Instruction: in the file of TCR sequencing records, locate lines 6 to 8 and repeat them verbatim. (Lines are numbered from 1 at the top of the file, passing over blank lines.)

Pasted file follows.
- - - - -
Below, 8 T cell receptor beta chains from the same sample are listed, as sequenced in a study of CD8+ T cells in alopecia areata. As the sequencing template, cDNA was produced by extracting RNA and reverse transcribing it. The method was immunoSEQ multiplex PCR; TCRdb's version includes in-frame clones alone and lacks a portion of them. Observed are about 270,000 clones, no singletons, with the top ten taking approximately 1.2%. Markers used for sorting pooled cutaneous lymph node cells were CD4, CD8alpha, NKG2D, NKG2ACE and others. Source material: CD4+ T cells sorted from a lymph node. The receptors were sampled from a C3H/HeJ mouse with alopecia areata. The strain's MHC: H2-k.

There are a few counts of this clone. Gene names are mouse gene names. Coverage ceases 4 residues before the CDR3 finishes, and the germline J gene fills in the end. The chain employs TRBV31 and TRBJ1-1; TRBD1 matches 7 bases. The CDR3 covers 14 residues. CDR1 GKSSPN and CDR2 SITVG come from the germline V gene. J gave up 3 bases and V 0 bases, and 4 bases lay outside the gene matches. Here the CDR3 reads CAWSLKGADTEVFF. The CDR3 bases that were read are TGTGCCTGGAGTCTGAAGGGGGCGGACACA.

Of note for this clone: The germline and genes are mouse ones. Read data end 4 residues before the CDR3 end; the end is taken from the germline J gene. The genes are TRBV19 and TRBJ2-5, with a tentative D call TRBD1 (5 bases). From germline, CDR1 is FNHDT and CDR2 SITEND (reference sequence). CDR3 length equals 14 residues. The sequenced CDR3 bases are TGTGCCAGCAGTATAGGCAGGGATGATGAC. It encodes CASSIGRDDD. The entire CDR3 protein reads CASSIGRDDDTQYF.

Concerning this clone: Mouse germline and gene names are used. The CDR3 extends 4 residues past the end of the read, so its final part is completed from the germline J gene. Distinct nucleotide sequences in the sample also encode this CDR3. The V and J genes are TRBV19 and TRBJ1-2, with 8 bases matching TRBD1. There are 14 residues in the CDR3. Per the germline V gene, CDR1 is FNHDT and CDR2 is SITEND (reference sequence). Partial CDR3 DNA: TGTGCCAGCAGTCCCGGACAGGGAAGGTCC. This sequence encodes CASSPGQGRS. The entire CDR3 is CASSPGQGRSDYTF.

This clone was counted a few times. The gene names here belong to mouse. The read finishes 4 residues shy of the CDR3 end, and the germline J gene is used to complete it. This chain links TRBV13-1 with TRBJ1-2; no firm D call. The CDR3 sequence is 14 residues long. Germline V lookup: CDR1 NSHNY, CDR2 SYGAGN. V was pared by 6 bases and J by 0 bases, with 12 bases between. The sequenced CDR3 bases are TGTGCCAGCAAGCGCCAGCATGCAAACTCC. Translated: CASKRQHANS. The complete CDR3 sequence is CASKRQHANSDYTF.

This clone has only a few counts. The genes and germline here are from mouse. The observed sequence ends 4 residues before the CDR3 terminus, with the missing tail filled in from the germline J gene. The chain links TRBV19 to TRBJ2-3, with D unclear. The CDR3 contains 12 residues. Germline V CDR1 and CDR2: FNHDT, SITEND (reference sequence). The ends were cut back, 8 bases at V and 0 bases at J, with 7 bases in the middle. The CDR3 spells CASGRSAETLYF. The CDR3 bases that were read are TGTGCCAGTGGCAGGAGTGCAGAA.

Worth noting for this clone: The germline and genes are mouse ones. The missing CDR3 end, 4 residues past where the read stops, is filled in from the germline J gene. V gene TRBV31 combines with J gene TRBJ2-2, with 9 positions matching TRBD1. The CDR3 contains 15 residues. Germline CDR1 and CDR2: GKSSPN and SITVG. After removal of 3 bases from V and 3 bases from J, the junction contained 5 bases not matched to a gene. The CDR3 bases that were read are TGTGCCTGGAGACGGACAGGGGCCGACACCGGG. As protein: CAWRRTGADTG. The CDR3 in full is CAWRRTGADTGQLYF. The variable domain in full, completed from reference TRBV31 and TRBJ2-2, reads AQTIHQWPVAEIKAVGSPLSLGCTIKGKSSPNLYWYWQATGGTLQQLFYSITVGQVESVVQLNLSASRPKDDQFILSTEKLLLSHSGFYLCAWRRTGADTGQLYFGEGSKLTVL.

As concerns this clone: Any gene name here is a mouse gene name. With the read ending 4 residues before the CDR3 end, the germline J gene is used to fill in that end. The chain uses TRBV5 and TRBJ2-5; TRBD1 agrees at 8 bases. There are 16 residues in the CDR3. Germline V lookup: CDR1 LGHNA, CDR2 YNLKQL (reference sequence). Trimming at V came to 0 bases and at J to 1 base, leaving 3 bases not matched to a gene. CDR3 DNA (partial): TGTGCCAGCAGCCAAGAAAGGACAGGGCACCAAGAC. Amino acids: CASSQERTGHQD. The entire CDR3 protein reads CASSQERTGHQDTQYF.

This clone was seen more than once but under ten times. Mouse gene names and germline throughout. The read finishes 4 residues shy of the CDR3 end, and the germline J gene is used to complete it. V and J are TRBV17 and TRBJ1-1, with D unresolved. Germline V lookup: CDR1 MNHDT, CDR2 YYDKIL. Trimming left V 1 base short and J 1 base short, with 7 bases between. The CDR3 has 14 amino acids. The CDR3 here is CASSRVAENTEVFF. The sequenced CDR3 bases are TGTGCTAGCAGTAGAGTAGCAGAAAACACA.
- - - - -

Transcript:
This clone has only a few counts. The genes and germline here are from mouse. The observed sequence ends 4 residues before the CDR3 terminus, with the missing tail filled in from the germline J gene. The chain links TRBV19 to TRBJ2-3, with D unclear. The CDR3 contains 12 residues. Germline V CDR1 and CDR2: FNHDT, SITEND (reference sequence). The ends were cut back, 8 bases at V and 0 bases at J, with 7 bases in the middle. The CDR3 spells CASGRSAETLYF. The CDR3 bases that were read are TGTGCCAGTGGCAGGAGTGCAGAA.

Worth noting for this clone: The germline and genes are mouse ones. The missing CDR3 end, 4 residues past where the read stops, is filled in from the germline J gene. V gene TRBV31 combines with J gene TRBJ2-2, with 9 positions matching TRBD1. The CDR3 contains 15 residues. Germline CDR1 and CDR2: GKSSPN and SITVG. After removal of 3 bases from V and 3 bases from J, the junction contained 5 bases not matched to a gene. The CDR3 bases that were read are TGTGCCTGGAGACGGACAGGGGCCGACACCGGG. As protein: CAWRRTGADTG. The CDR3 in full is CAWRRTGADTGQLYF. The variable domain in full, completed from reference TRBV31 and TRBJ2-2, reads AQTIHQWPVAEIKAVGSPLSLGCTIKGKSSPNLYWYWQATGGTLQQLFYSITVGQVESVVQLNLSASRPKDDQFILSTEKLLLSHSGFYLCAWRRTGADTGQLYFGEGSKLTVL.

As concerns this clone: Any gene name here is a mouse gene name. With the read ending 4 residues before the CDR3 end, the germline J gene is used to fill in that end. The chain uses TRBV5 and TRBJ2-5; TRBD1 agrees at 8 bases. There are 16 residues in the CDR3. Germline V lookup: CDR1 LGHNA, CDR2 YNLKQL (reference sequence). Trimming at V came to 0 bases and at J to 1 base, leaving 3 bases not matched to a gene. CDR3 DNA (partial): TGTGCCAGCAGCCAAGAAAGGACAGGGCACCAAGAC. Amino acids: CASSQERTGHQD. The entire CDR3 protein reads CASSQERTGHQDTQYF.